How to deserialize a struct from json which contains &'static str.?

use serde::{Deserialize, Serialize};

fn deserialize_static_str<'de, D>(deserializer: D) -> Result<&'static str, D::Error>
        D: serde::Deserializer<'de>,
    let s: String = Deserialize::deserialize(deserializer)?;

#[derive(Debug, Clone, Deserialize, Serialize)]
pub struct Params {    
    pub open_vol: i32,
    pub open_time: f64,
    pub close_time: f64,
    pub price_tick: f64,
    pub size: f64,
    #[serde(deserialize_with = "deserialize_static_str")]
    pub code: &'static str,

    #[serde(deserialize_with = "deserialize_static_str")]
    pub contract: &'static str,
    pub night: bool,
    pub night_time: (u8, u8),

    #[serde(deserialize_with = "deserialize_static_str")]
    pub base_path: &'static str,

    #[serde(deserialize_with = "deserialize_static_str")]
    pub next_code: &'static str,
    pub arb_l1: f64,
    pub arb_l2: f64,
    pub arb_l3: f64,
    pub arb_l4: f64,

and use

    pub fn parse_from_file(file_path: impl Into<PathBuf>) -> Params {
        let file = File::open(file_path.into()).unwrap();
        let reader = BufReader::new(file);
        let params: Params = serde_json::from_reader(reader).unwrap();

but got

  --> src/
74 |         let params: Params = serde_json::from_reader(reader).unwrap();
   |                              ^^^^^^^^^^^^^^^^^^^^^^^^^^^^^^^ implementation of `Deserialize` is not general enough
   = note: `Params` must implement `Deserialize<'0>`, for any lifetime `'0`...
   = note: ...but it actually implements `Deserialize<'static>`

so how can fix the problem ? \

hey, i don't want to use String.

In general, it is not possible to deserialize into a &'static str.

If you have a &'static str to be parsed to begin with, and the serialization format doesn't use escaping, then it might be possible. But if you are trying to deserialize from a reader, then it's simply not possible (the underlying value has to be stored somewhere).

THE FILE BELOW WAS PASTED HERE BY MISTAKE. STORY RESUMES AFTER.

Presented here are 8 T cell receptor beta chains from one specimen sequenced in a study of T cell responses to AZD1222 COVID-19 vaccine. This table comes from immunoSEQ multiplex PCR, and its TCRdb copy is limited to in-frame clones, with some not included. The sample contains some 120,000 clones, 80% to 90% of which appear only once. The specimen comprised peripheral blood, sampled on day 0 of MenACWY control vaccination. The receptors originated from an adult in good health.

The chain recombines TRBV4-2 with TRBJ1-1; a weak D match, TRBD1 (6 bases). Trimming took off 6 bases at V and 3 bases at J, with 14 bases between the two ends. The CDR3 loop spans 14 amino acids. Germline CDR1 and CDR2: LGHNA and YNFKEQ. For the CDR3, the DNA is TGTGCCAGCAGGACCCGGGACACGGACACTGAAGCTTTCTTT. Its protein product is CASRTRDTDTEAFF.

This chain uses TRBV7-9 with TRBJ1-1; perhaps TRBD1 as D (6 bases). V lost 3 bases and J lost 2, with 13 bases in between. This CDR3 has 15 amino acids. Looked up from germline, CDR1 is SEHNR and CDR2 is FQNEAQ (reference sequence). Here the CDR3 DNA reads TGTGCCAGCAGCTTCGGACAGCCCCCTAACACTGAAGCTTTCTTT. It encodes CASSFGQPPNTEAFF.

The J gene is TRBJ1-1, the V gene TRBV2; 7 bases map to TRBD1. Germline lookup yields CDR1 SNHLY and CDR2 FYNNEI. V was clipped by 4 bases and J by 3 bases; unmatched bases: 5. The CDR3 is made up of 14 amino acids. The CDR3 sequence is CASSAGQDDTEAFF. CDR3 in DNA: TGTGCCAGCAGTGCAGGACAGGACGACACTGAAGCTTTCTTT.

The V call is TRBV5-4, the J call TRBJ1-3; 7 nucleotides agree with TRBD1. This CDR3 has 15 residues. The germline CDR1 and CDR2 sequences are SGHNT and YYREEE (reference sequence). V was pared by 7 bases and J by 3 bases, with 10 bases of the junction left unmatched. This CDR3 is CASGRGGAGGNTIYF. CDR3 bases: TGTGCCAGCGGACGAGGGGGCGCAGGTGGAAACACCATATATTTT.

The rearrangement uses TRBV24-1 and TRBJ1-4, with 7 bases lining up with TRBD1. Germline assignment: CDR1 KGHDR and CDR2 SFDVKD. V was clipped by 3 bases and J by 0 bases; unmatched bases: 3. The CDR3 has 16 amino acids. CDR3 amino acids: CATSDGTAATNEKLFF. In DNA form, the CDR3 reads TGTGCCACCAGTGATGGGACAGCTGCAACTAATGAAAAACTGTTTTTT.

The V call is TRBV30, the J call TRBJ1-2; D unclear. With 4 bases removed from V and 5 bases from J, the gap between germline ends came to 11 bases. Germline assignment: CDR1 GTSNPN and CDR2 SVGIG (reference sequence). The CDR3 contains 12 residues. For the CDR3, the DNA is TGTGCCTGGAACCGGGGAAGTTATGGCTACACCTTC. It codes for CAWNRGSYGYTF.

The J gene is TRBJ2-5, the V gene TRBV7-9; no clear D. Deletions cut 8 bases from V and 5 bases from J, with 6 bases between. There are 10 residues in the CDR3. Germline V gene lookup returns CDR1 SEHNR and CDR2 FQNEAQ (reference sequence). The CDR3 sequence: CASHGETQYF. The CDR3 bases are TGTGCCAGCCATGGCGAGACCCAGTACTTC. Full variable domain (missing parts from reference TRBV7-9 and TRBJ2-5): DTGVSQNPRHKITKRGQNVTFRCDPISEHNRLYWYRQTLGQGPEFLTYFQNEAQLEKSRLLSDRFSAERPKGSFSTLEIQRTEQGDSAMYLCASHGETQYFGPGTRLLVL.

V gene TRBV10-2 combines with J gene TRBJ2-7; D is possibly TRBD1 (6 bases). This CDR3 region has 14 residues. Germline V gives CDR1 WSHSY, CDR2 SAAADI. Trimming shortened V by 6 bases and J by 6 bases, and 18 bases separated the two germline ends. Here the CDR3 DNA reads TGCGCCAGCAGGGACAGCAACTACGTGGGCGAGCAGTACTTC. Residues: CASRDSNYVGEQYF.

1 Like

but why not Box::leak do not work . we can use parse to String first. and use Box::leak to &'static str

Speaking as someone who's recently gained a lot of experience with Box::leak() (it does have valid use cases):

You could do that, and then you'd have yourself a fine memory leak that's next to impossible to fix.

In this case the better option is to change the Params type — i.e. the one that contains the &'static str field — or, if that's not possible, to create a fit-for-purpose set of types to which you can easily deserialize, starting with ParamsOwned which has the same fields as Params except that instead of &'static str fields it has String fields.

1 Like

If you are willing to leak memory, then it can work. I'm not sure what code gives you that error, because what you posted compiles.

see here ...

Use Cow<'static, str> instead of &'static str if you really need to assign &'static str to it sometime. Decoding will use String, which it can properly free. Using heap-allocated and leaked string does not give you any performance advantage over using heap-allocated and not leaked String.

&'static str makes sense only for predefined strings hardcoded into the program. But if your field can have only one of predefined strings, then don't even bother with str, and use an enum instead. This is easy to deserialize (serde will match enum fields by name) and efficient to store.


The derive macro detects fields with the shape &'a str and automatically borrows. The resulting trait implementation will them be Deserialize<'de> where 'de: 'a or in the special case of 'static it is Deserialize<'static>.
This makes it incompatible with DeserializeOwned as used by from_reader.

You can trick the derive macro by hiding the fact that you have a &'static str.

type StaticStr = &'static str;

#[derive(Debug, Clone, Deserialize, Serialize)]
pub struct Params {    
    #[serde(deserialize_with = "deserialize_static_str")]
    pub code: StaticStr,

Alternatively, create the Deserializer with serde_json::Deserializer::from_reader and call Params::deserialize(deserializer) instead of using from_reader.

..... got it......................

That's not really a solution, though, and there's no good reason for using it. You should just follow @kornel's suggestion. Your approach based on leaking is not better than any alternative (it's worse than the Cow in that it leaks memory and abuses the type system by trying to shove owned data in a borrow-shaped hole, in particular).


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